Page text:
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28 July 2005

Currently I am very busy writing my Summer of Code project. You can see my plan on the Ubuntu wiki: http://udu.wiki.ubuntu.com/SimpleBackupSolution and follow my progress in my bazaar-ng repository.
I must say that bazaar-ng is a simple as subversion and as powerful as arch, but as complete as current Xorg package for Ubuntu unstable (aka breezy) ;P
I am writing all of this SoC code in python which is my first real life exposure to this language. I am deeply impressed by the easiness of the language, but slightly depressed by the lack of documentation in some areas, for example python-gnome modules are mostly undocumented. While the simple stuff can be scoped out from some examples, a more advanced use would require much guesswork.
I like that in python everything is an object and that objects with similar interfaces are interchangeable, for example: Tarfile module makes .tar archives. It would really like to write them out to a file, but will also accept a fileobj. It acctually only need this object to have a proper write() function, so a Handle from Gnome-vfs module should do nicely there. That would allow a transparent reading/writing of the resulting .tar to any destination supported by Gnome-VFS.
Now that is cool.
I am writing a backup daemon now. The due date for this is tomorrow. I have local plain file and local .tar backups working. I still have to make Gnome-vfs .tar backups work as intended, make incremental backups work and do some configuration file parsing. Also a simple restore utility must be done 'till tomorrow. I might just make it :)
(GUI tools are scheduled for the next week)

3 Comments:

Anonymous John Goerzen said...

Hi Aigars,

Nice to hear you're working on a backup tool. Backups are so often forgotten, often because they're hard to do. This is a great project.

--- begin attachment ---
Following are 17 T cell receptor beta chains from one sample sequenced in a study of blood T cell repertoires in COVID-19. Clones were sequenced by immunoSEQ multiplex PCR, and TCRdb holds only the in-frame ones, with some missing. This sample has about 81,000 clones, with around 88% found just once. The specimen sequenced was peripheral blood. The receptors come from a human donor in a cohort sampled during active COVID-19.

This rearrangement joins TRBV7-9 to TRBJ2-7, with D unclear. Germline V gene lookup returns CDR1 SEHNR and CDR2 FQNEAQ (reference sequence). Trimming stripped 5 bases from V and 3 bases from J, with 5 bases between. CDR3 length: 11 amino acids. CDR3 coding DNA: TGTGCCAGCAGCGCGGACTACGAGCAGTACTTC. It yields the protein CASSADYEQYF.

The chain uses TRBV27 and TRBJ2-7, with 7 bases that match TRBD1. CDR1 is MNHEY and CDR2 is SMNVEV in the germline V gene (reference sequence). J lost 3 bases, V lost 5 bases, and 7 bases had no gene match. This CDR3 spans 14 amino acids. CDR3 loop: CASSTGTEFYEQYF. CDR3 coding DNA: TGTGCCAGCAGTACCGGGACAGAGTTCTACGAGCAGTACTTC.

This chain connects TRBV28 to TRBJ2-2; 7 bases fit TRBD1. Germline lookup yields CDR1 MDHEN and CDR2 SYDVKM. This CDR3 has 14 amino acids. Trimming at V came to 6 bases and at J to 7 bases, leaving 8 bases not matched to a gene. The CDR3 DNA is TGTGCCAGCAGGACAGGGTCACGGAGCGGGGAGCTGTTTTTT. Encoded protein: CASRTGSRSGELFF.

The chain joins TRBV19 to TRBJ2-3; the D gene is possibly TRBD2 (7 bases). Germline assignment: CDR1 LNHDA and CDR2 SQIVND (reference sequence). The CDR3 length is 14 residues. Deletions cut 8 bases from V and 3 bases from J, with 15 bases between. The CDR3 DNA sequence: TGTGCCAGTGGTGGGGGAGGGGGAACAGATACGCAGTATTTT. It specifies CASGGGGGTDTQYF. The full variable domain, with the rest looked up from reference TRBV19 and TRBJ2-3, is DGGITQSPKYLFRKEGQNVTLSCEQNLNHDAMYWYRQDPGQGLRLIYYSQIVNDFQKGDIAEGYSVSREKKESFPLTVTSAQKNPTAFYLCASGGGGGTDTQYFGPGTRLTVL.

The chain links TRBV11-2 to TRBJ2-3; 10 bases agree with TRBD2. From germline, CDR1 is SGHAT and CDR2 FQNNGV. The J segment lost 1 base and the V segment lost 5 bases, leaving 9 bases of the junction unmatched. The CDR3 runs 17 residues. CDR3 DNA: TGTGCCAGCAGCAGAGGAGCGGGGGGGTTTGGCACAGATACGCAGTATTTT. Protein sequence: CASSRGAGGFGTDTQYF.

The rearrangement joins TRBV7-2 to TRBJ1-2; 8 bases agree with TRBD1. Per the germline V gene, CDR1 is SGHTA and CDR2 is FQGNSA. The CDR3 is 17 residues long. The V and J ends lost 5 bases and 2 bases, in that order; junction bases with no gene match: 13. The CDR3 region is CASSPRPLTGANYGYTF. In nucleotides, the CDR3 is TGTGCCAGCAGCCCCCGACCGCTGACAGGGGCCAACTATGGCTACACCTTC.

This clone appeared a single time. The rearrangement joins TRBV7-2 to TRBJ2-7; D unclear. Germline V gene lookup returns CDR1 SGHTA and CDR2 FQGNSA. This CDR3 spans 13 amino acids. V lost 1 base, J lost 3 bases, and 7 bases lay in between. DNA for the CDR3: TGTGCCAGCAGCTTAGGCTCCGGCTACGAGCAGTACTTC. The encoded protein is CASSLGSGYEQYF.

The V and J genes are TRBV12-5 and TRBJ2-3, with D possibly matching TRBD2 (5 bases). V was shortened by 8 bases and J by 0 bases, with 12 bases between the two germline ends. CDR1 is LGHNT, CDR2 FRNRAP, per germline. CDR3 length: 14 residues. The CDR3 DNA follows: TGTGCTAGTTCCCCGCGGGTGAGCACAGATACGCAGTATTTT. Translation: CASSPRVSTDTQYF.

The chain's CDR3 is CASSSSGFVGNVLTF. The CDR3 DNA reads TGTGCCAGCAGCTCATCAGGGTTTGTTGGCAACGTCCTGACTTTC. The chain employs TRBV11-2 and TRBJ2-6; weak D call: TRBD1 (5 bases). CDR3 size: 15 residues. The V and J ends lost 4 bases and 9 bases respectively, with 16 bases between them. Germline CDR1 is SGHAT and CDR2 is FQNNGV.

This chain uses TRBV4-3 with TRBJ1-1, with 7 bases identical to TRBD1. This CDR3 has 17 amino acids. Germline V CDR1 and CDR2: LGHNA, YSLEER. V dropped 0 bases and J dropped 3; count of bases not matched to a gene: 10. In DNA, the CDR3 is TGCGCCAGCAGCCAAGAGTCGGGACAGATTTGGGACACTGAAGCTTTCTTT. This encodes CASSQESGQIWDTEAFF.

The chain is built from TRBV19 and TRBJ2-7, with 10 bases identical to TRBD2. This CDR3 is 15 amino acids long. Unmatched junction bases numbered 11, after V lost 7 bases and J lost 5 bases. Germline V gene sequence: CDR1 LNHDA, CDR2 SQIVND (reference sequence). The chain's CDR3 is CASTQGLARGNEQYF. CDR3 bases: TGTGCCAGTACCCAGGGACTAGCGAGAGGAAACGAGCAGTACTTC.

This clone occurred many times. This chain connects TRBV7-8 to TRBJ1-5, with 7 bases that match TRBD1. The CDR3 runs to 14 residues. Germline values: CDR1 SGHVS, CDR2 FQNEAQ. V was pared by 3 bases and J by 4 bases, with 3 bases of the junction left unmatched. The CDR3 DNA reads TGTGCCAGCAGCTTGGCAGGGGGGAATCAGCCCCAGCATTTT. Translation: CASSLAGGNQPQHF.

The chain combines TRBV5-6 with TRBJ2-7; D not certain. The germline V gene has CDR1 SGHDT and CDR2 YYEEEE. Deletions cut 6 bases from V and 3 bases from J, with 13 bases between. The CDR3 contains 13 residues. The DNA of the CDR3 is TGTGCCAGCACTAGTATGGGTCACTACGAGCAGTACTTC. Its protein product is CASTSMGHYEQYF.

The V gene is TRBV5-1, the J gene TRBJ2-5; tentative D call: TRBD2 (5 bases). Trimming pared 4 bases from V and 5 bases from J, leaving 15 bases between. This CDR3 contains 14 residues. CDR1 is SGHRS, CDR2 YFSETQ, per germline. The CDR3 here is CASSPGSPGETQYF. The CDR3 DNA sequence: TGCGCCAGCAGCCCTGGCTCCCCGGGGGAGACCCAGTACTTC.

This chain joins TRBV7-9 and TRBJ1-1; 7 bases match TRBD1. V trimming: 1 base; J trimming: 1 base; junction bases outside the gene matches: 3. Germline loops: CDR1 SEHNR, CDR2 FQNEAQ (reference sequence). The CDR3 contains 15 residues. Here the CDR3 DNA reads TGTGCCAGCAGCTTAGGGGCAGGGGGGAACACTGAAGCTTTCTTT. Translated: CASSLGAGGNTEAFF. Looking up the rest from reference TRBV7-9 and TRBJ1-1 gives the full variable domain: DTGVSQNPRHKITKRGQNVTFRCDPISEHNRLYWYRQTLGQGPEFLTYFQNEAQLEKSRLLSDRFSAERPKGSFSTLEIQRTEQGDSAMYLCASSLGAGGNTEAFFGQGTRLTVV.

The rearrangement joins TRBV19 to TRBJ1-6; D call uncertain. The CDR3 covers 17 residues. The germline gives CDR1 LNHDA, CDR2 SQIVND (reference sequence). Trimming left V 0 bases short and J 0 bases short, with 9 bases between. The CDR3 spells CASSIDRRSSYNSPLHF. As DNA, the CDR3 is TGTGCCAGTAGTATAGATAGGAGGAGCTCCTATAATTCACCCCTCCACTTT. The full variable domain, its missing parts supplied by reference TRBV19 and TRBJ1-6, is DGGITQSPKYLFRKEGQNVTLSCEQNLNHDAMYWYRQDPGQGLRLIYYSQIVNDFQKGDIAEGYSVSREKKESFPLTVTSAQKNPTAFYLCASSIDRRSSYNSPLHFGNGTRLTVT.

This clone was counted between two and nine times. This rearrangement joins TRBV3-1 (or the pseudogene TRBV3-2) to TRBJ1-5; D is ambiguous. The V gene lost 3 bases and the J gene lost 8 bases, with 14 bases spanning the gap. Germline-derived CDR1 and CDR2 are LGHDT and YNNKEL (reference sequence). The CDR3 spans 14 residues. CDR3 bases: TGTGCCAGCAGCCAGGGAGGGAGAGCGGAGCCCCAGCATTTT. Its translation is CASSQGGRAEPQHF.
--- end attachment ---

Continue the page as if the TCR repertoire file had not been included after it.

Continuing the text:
I was also interested in your choice of Python and Arch. I say that because I made the same decisions at various points and could have written a very similar post to yours at different times.

Python is one of my favorite languages (probably #2 or #3 on my list right now), and is a good one to learn. I'm convinced that the only way to really learn about a language, and whether or not you like it, is to code everything you possibly can in it for quite awhile. It's what made me switch from Perl to Python, avoid Java, and eventually switch from Python to Haskell. So, keep doing what you're doing. Write as much as you can in Python, and after 3 to 6 months, see how you liked it.

Then try something different. Perhaps something completely different. Maybe you'll like it, if not, stick with Python. (I'm curious, too, what languages you used before.)

Arch is a good project too, though I've been dissatisfied with it for a few reasons. If you haven't tried it, you may be interested in Darcs. Darcs takes the distributed nature of Arch farther and is amazingly fun to use. (I wrote arch2darcs because I switched some dozen arch repos to darcs)

It's interesting to see how ideas get borrowed. Darcs started out as a fork of sorts from Arch, and Haskell and Python have both borrowed features from each other.

And here I am, starting to use more C than I have in nearly 10 years, in order to write Haskell bindings to C libraries...grin...

29 July, 2005 03:09  
Blogger Aigarius said...

Actually I am not using Arch, but bazaar-ng. It has (plans to have) all the usefull features from Arch/DArch and still maintaining the simplicity of the CVS or Subversion. It is being developed by the Canonical team in paralel with bazaar (which is based on Arch) trying to get a clean and simple interface with the best of all version control systems.
One thing that couldn't get over with in Arch was the need to use strange '++file--names--0' :)

29 July, 2005 03:20  
Blogger Aigarius said...

Oh and before this I programmed in (in chronological order):
* Basic
* Pascal
* C
* C++
* Perl
* Bash
* PHP

29 July, 2005 03:22  

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